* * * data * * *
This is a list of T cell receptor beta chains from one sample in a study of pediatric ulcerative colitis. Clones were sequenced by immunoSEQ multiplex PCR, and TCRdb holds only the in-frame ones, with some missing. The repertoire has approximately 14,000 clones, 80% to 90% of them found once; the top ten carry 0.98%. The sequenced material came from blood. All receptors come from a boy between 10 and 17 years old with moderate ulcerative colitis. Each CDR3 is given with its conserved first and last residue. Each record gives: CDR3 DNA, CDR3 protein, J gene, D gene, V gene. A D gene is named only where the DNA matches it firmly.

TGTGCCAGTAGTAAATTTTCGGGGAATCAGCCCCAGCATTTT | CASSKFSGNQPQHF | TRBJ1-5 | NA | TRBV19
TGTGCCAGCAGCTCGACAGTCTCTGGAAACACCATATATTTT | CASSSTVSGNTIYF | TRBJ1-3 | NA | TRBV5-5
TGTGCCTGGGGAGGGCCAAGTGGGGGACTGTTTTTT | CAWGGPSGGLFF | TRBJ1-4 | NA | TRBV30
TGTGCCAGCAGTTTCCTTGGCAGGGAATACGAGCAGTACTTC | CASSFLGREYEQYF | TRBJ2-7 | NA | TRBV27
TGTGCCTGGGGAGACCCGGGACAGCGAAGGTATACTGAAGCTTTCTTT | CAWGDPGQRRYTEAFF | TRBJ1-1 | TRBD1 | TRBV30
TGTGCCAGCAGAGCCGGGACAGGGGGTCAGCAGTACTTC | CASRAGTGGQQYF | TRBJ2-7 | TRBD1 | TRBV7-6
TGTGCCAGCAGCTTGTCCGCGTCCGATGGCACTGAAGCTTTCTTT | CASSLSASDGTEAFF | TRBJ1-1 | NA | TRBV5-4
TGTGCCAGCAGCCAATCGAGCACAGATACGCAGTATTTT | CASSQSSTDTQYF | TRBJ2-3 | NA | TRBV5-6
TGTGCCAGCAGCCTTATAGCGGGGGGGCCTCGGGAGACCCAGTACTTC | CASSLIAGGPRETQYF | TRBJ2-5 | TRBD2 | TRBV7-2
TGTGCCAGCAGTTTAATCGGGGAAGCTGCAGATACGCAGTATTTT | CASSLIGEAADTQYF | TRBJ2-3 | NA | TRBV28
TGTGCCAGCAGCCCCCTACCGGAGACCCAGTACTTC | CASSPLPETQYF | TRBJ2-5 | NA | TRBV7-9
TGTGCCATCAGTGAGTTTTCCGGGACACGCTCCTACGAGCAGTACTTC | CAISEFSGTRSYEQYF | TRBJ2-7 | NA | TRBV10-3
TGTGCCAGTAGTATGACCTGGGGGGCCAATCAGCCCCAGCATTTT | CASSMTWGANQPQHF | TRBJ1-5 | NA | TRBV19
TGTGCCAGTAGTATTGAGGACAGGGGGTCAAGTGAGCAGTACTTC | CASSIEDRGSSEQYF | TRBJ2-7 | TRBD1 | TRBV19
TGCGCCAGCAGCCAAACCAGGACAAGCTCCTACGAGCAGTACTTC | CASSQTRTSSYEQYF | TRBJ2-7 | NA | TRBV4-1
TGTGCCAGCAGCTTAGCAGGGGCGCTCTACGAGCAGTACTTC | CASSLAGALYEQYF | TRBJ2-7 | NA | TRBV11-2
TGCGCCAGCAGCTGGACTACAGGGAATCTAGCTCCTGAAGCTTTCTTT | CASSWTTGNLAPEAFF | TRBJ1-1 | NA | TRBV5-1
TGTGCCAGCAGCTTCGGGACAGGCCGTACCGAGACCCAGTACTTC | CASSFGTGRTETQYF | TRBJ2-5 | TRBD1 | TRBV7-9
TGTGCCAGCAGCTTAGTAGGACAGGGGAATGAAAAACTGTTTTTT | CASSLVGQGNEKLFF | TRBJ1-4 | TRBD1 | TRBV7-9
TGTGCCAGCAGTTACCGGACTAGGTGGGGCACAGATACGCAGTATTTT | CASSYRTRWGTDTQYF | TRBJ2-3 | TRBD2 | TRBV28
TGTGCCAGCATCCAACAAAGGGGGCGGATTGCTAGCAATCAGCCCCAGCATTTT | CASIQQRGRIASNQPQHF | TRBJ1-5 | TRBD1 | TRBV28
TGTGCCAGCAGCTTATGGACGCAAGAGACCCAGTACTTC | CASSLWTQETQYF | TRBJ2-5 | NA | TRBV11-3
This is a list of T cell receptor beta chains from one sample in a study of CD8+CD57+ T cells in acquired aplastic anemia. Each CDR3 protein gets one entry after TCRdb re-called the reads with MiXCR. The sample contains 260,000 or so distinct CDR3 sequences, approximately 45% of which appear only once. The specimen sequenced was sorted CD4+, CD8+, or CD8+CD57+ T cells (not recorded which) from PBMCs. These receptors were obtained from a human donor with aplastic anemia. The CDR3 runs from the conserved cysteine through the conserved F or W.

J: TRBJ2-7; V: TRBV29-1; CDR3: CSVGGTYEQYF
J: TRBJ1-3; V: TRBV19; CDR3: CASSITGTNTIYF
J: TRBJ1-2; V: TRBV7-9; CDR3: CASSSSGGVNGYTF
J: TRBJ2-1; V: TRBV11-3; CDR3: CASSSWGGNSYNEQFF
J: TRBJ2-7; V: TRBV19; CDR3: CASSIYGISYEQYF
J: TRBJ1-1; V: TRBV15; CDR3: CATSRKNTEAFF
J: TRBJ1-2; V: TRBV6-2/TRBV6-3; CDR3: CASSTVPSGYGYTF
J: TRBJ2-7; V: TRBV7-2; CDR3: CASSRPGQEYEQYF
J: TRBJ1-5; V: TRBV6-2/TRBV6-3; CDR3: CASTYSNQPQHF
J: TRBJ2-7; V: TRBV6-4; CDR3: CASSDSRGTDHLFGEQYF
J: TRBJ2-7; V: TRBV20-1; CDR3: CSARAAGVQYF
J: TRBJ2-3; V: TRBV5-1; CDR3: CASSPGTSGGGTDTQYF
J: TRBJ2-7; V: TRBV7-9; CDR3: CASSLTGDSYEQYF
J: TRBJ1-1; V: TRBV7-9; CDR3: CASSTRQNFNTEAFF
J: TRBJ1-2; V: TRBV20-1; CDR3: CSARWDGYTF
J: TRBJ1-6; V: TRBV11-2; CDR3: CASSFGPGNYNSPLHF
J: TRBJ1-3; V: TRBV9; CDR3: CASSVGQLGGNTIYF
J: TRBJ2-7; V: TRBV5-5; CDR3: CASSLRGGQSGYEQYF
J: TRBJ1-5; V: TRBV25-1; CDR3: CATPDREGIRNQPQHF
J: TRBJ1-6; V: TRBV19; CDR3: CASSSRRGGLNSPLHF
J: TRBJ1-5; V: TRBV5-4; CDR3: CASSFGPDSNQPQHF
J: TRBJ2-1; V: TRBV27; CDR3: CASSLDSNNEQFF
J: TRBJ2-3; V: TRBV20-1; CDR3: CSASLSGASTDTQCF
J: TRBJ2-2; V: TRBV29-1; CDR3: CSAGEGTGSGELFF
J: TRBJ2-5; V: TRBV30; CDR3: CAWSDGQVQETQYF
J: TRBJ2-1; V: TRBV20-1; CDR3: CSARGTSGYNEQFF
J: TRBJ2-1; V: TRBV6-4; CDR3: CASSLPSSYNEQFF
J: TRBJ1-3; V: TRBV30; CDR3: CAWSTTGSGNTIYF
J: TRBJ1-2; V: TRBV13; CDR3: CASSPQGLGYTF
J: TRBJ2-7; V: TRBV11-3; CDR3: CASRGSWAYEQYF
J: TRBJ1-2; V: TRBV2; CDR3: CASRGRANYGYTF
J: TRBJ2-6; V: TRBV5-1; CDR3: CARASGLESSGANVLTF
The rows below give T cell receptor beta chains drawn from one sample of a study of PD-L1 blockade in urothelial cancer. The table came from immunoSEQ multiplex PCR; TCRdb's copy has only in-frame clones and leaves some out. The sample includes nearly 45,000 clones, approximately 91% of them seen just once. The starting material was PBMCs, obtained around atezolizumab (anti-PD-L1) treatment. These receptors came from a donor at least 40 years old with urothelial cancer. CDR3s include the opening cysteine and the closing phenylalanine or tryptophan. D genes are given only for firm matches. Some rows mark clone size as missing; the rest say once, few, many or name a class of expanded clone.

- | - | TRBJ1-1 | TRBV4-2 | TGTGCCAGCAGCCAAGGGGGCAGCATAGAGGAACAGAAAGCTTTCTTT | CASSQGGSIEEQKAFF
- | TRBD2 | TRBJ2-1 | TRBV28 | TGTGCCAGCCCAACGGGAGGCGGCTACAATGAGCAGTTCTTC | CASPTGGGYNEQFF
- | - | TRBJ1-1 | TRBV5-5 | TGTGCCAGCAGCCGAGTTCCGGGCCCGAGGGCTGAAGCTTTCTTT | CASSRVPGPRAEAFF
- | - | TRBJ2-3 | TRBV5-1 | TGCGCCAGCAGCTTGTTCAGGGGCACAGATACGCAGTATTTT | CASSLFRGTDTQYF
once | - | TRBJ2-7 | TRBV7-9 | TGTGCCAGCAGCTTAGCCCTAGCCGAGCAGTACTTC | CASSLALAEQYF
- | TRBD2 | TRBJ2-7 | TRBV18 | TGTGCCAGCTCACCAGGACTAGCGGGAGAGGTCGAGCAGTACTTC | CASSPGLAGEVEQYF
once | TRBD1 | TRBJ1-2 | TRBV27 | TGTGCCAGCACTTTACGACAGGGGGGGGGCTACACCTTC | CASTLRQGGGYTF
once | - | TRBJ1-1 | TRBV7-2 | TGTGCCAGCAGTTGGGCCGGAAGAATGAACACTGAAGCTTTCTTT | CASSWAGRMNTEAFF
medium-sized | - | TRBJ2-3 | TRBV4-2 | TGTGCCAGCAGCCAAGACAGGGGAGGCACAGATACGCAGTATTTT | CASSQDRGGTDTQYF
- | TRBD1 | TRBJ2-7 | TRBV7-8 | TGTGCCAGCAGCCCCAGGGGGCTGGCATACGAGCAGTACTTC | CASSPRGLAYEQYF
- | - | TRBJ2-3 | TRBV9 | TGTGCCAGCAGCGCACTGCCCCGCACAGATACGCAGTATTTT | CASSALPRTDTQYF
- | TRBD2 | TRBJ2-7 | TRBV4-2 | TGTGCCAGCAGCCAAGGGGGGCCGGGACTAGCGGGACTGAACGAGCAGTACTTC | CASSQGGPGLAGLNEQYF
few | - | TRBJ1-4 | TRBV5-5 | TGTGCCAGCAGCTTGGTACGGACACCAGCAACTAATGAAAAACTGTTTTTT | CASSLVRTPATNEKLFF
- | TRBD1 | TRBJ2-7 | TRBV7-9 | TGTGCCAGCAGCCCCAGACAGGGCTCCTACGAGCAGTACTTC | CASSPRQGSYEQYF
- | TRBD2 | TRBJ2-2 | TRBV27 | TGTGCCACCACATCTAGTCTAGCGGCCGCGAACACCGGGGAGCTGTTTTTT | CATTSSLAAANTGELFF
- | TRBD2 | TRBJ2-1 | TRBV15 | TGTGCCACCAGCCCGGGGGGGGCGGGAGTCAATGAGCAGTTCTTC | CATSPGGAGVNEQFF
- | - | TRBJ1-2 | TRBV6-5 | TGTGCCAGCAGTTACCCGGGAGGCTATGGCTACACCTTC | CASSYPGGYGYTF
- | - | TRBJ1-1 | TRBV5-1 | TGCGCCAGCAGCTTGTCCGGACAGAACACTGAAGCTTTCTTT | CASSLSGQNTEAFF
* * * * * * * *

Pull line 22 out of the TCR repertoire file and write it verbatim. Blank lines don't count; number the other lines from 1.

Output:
TGTGCCAGCATCCAACAAAGGGGGCGGATTGCTAGCAATCAGCCCCAGCATTTT | CASIQQRGRIASNQPQHF | TRBJ1-5 | TRBD1 | TRBV28